From the Academy
Japanese-american Frontiers Of Science Symposium
* Space Science Division, MS 245-3, National Aeronautics and Space Administration, Ames Research Center, Moffett Field, CA 94035; Astronomy Department, University of California, Berkeley, CA 94709; and § Department of Earth and Planetary Sciences, Tokyo Institute of Technology, Ookayama, Megro-ku, Tokyo 152, Japan
The first known extrasolar planet in orbit around a Sun-like star was discovered in 1995. This object, as well as over two dozen subsequently detected extrasolar planets, were all identified by observing periodic variations of the Doppler shift of light emitted by the stars to which they are bound. All of these extrasolar planets are more massive than Saturn is, and most are more massive than Jupiter. All orbit closer to their stars than do the giant planets in our Solar System, and most of those that do not orbit closer to their star than Mercury is to the Sun travel on highly elliptical paths. Prevailing theories of star and planet formation, which are based on observations of the Solar System and of young stars and their environments, predict that planets should form in orbit about most single stars. However, these models require some modifications to explain the properties of the observed extrasolar planetary systems.
Source: Proc. Natl. Acad. Sci. USA, November 7, 2000, vol. 97, no. 23, 12405-12406
What are the characteristics of planetary systems around stars other than the Sun? How many planets are typical? What are their masses and compositions? What are the orbital parameters of individual planets, and how are the paths of planets orbiting the same star related to one another? These questions are difficult to answer because planets are so faint that none have yet been directly observed over interstellar distances. However, more than two dozen extrasolar planets have been detected during the 1990s by observations of the wobble that results from their gravitational tugs on the stars to which they are bound. These extrasolar planets show the large diversity of planetary systems. Current research aims at detecting an even greater variety of extrasolar planetary systems and at explaining systematically their origins and the origin of our Solar System.
Several research groups have successfully pursued an indirect method of detecting extrasolar planets that makes use of Newton's second law: "For every action, there is an equal and opposite reaction." The stellar wobble betrays the existence of an invisible orbiting planet. The greater the wobble, the more massive the planet, and the time to complete one cycle is the orbital period of the planet. The Doppler effect has been used to detect these small stellar movements. As a star travels toward the observer, the light waves are shortened toward the blue. Conversely, as a star moves away from Earth, the wavelengths are lengthened toward the red ("redshift"). These Doppler shifts are quite tiny. The Sun wobbles by only 12.5 m/sec because of the presence of Jupiter; Saturn induces variations of amplitude 2.7 m/sec on a longer time scale, and the effect of other planets is substantially less. A reliable detection of this wobble requires measurement precision of 3 m/sec, which is equivalent to detecting changes in the wavelengths of starlight by 1 part in 108. The periodic wobble of a star, analyzed with Newton's laws, gives us the planet's orbital period, the orbital distance, and its mass multiplied by the unknown sini, where i is the inclination of the planet's orbital plane to the line of sight.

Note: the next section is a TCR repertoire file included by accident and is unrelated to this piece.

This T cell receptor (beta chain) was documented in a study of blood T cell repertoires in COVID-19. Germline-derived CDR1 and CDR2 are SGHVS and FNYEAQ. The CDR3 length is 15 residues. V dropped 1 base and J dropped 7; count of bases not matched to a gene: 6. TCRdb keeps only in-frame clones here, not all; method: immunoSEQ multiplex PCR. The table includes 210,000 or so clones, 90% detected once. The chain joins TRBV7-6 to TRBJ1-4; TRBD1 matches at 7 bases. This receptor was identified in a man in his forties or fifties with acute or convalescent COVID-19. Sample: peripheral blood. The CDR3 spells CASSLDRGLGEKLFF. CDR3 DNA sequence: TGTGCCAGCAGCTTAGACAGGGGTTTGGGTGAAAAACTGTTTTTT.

After a century of hopeful but dubious claims, evidence for planets around other stars finally appears robust. Surveys of normal stars show that 5% harbor planetary companions having masses 0.5-8 times that of Jupiter and orbital periods of a few years or less. Within that mass range, low-mass planets are more common, as seen in the mass histogram of Fig. 1. To date, 28 extrasolar planet candidates are known (1). Their orbits are either very small or quite elliptical, both properties being different from those of planets within our Solar System (Fig. 2).
The nearly planar and almost circular orbits of the planets in our Solar System argue strongly for planetary formation within flattened circumstellar disks. Observations indicate that typical star-forming dense cores in dark molecular clouds have far too much rotational angular momentum to gravitationally collapse into objects of stellar dimensions (2). Thus, as such a cloud radiates energy and contracts, it forms a pressure-supported star at its center, surrounded by a rotationally supported disk (3). Observational evidence for the presence of disks of Solar System dimensions around very young stars has increased substantially in recent years (4).
The standard formation theory of our Solar System (5-7) is as follows: (i) The protosun and a surrounding protoplanetary disk are formed through contraction of a dense region of galactic molecular cloud. The disk consists primarily of H2 and He gas, with 1-2% by mass of heavier elements. Sufficiently far from the star, most of these heavy elements exist as solid dust. The total mass of the disk is assumed to be 0.05 solar mass from the present mass distribution of planets and models of the formation of the Oort comet cloud. (ii) Dust particles settle down to the equatorial plane of the disk and form solid bodies called planetesimals with sizes 1-10 km. (iii) Planetesimals orbit around the protosun, gravitationally interacting with each other. They occasionally collide with each other, and solid planets gradually grow through the coalescence of planetesimals. Terrestrial planets are ultimately produced by this process on time scales of 10-100 million years. (iv) Sufficiently massive solid planets can acquire enough gas from the protoplanetary disk to form massive gas envelopes. Thus gas giant planets are formed. (v) The disk gas disappears on time scales 3-10 million years (8).